To Patent or Not to Patent Your Product? 7 Rules of Thumb to Follow
While obtaining and maintaining patents are expensive, patents may increase a potential investor’s valuation of your company.
Should you patent your product? Here’s why three attorneys recommend* you should apply for a patent and rules of thumb to follow in the process.
Patenting: Costs and Benefits
Among numerous benefits, patents may increase a potential investor’s valuation of your company, provide marketing opportunities, bolster your market position and lead to revenue-generating licensing opportunities. Obtaining and maintaining patents are expensive — legal fees, translation fees, patent office fees, validation fees, maintenance fees add up, especially when a company pursues patents outside of the United States.
Thus, developing a high-level strategy that accounts for your budget constraints in light of business needs is an important first step to balance the costs and benefits of obtaining patents.
How Do I Patent on a Budget?
A smart patent strategy accounts for: (1) the business purpose, (2) timing and (3) the scope of your innovation. Consider the strategies below to maximize the return on your patent budget — large or small.
1. Focus on patenting core, revenue-generating aspects of your business
Don’t patent everything and keep an inventory of filed patent applications organized in logical groupings to facilitate effective strategic reviews. For example, if you’re an analytics company, focus on patenting your data processing software, not the mobile app software you may be developing concurrently.
2. Develop a patent timeline with the company’s business goals in mind
For example, accelerated review, which truncates the file-to-issue period to 12 months (as opposed to normal 24-60 months), is valuable when used judiciously to gain technology validation before a financing round or to develop alternative revenue streams (e.g., licensing). But the fees are due sooner and applications are often scrutinized more closely.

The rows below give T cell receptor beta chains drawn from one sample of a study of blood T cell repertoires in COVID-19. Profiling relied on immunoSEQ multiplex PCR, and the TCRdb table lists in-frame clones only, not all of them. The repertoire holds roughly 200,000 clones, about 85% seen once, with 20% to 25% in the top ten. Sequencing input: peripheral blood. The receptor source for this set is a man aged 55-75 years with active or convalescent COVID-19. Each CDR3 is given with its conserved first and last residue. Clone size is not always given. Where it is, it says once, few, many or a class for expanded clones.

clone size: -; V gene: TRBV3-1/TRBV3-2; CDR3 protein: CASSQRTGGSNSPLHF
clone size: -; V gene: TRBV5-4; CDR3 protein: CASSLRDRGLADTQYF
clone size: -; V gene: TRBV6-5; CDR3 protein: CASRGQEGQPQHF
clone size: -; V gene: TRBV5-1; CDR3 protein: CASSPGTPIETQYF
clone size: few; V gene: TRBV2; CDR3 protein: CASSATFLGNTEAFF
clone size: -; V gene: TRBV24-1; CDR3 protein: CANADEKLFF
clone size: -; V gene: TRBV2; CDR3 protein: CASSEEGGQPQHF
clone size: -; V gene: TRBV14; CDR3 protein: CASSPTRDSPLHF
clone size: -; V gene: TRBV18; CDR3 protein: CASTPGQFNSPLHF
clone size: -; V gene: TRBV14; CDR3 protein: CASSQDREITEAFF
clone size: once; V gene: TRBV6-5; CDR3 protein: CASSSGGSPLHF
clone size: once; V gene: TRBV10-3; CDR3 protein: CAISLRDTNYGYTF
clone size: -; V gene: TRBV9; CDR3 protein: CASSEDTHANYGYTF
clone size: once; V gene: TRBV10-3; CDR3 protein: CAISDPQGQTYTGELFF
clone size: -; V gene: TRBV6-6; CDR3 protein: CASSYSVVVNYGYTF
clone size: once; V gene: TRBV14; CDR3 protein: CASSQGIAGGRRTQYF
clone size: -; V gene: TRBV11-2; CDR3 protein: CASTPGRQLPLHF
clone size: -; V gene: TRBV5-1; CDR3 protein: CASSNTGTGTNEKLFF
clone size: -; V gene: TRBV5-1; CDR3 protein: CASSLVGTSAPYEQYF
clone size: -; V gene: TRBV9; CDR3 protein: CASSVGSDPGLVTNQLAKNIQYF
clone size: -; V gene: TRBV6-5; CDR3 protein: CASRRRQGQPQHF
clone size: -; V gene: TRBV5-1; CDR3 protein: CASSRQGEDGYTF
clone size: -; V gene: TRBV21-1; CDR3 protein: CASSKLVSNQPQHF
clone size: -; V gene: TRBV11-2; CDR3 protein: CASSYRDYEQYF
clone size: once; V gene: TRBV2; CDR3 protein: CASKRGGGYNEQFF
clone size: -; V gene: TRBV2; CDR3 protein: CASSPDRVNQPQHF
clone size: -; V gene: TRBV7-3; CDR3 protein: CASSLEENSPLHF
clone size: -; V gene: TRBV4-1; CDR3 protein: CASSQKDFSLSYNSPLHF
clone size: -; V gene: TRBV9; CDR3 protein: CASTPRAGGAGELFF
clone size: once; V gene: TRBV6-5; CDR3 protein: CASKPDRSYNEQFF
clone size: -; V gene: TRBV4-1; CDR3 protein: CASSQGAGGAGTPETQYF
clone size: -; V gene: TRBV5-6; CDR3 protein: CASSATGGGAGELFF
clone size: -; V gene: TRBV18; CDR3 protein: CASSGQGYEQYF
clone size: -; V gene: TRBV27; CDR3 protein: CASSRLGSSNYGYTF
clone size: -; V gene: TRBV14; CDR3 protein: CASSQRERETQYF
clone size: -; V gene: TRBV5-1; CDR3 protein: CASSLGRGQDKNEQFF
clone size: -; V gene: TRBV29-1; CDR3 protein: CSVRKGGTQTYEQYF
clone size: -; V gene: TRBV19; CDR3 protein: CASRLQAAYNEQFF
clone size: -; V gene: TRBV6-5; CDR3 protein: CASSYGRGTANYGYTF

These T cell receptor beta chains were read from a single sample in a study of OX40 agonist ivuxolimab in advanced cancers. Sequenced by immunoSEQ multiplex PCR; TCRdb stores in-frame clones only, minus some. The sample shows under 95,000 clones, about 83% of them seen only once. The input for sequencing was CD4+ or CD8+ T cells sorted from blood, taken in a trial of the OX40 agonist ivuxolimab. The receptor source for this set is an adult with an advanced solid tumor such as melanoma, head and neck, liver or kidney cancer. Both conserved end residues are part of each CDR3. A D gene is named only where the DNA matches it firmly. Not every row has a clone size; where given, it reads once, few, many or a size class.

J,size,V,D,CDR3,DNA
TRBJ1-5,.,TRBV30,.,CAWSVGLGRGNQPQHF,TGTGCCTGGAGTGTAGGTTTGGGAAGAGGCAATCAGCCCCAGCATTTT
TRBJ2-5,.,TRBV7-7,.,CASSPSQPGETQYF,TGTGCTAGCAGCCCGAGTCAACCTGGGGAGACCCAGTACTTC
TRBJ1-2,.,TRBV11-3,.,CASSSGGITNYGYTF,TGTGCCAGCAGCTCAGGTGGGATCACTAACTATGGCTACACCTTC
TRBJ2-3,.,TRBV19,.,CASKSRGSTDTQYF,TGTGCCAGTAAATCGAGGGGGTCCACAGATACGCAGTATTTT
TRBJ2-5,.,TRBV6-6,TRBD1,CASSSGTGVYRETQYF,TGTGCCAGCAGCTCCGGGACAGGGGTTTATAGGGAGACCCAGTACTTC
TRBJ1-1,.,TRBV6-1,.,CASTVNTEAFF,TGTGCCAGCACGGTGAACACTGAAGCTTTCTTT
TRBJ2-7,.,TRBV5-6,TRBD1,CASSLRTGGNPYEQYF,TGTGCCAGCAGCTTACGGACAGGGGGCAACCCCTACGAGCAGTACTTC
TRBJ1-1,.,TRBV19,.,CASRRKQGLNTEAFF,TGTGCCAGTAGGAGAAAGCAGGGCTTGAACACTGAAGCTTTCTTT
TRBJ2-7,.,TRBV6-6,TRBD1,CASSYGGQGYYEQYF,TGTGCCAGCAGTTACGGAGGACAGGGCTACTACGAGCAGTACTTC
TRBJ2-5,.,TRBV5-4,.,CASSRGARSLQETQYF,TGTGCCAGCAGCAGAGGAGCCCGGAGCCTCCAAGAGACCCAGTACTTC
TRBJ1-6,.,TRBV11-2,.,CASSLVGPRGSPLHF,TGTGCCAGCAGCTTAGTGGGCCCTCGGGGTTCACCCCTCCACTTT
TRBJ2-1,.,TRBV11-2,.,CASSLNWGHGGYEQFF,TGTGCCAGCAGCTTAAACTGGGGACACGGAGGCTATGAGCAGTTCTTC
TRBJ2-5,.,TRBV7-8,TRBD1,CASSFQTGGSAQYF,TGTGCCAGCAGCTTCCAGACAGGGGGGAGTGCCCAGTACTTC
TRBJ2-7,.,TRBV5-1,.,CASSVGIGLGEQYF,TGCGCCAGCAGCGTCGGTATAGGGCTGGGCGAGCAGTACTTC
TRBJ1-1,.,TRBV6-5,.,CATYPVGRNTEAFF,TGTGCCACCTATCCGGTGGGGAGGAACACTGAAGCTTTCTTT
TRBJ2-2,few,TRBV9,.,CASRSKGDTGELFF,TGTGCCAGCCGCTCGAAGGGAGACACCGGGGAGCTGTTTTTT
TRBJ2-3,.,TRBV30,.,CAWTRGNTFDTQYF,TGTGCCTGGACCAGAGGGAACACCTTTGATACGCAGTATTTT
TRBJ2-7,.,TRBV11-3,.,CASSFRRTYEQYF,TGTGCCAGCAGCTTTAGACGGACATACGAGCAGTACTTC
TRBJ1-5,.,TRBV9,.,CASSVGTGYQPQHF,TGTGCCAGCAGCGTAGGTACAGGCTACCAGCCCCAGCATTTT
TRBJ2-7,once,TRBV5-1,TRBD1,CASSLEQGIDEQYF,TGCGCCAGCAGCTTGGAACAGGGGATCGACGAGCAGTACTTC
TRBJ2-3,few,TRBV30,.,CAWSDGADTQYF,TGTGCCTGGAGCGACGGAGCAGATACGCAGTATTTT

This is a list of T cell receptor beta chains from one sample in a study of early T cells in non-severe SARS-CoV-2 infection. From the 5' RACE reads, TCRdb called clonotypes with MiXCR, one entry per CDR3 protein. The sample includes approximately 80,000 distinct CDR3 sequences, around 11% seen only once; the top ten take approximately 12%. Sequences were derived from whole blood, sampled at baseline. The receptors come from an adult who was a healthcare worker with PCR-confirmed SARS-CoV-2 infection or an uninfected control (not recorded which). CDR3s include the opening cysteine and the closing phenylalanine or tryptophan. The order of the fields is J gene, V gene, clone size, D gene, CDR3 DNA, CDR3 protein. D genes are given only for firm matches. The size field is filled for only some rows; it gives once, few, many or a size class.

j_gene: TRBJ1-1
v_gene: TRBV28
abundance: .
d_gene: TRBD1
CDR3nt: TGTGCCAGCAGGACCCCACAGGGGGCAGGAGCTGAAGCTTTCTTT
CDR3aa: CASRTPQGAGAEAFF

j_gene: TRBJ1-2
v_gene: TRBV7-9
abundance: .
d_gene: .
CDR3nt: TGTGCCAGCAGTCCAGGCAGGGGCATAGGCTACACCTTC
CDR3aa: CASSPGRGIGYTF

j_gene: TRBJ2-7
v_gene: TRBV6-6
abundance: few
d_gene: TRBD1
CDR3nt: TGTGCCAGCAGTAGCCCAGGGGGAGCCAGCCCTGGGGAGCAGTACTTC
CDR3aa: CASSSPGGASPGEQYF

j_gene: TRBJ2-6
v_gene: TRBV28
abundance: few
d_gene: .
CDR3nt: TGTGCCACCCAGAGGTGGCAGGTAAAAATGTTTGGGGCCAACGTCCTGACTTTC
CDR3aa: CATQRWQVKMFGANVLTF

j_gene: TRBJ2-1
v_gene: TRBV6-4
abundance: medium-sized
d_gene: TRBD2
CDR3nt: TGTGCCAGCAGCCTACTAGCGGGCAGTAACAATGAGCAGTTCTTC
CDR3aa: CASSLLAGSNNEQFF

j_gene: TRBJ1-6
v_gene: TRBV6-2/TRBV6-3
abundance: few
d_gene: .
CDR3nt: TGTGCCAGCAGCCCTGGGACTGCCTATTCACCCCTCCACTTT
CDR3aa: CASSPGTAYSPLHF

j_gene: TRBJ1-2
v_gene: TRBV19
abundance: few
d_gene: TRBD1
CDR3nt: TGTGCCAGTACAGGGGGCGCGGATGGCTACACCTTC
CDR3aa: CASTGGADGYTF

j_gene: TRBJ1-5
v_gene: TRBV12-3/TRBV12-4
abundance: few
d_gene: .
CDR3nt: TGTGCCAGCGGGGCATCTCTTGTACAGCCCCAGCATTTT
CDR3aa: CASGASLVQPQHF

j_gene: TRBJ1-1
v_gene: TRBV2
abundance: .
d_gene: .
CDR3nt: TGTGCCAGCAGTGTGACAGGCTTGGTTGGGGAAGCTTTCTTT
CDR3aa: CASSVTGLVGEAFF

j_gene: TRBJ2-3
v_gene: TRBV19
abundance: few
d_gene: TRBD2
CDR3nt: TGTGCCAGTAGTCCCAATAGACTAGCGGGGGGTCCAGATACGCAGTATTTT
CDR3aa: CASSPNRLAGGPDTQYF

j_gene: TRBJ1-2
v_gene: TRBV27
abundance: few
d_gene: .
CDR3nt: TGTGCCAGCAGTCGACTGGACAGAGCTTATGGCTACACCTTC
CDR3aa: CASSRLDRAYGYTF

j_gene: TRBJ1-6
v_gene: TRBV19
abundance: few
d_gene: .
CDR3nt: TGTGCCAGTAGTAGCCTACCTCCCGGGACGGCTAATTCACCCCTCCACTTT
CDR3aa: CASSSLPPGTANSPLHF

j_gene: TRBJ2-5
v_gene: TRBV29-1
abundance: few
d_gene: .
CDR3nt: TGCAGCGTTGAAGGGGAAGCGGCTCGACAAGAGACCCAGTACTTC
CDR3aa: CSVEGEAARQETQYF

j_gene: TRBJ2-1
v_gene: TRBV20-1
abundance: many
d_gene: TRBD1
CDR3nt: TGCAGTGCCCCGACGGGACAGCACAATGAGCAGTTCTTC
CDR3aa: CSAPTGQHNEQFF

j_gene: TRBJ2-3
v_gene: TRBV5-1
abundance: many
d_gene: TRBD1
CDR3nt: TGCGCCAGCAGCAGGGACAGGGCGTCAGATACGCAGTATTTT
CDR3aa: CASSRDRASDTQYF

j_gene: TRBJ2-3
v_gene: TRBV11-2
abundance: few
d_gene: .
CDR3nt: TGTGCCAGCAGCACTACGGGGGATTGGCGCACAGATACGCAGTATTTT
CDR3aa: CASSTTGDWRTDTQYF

3. Consider provisional applications
Provisional applications buy you time when you’re tight on funds because they require minimal formalities and may be filed without incurring outside counsel fees. Some companies will submit their product’s technical specification as a provisional application to save the priority date (the patent rights to an invention are given to the party who is first to file for the patent).
You earn 12 months to observe the market and negotiate cross-licensing opportunities before having to convert the provisional into a patent application.
4. Anticipate the market and your industry so you are patenting for the future
Ask yourself what technologies your competitors may want or need and establish your patent position to open up those licensing and cross-licensing opportunities.
5. Take advantage of the “small entity status” if you qualify
Your small businesses may qualify for 50 percent off of filing fees and reduced compliance requirements as compared to large entities. Keep in mind that the patent fees will increase once your company exceeds a certain size.
6. File foreign applications judiciously
The cost of foreign patent protection varies greatly. For example, obtaining patent protection is expensive in Europe and Japan. But if those are your target markets, you’re better off focusing your resources in those regions. It is key to prioritize countries where you do business, where your customers or manufacturers are located, and that enforce intellectual property laws.
7. When the look and feel of a product is important to your brand, explore design (as opposed to utility) patents
Design patents are cheaper and protect the aesthetic components (but not the functionality) of your innovation. Some notable companies that have used design patents to protect their products include Apple and Crocs.
What has your experience with patents been like?
This blog post is co-authored with the following guest authors: Christina Hsiang, a startup lawyer who teaches hot yoga during her off time. Hsiang enjoys piecing together the big picture – from government affairs, IP, to operations – for her clients, and Lisa K. Nguyen is an intellectual property attorney at Latham & Watkins. She advises a wide range of clients on matters related to technology.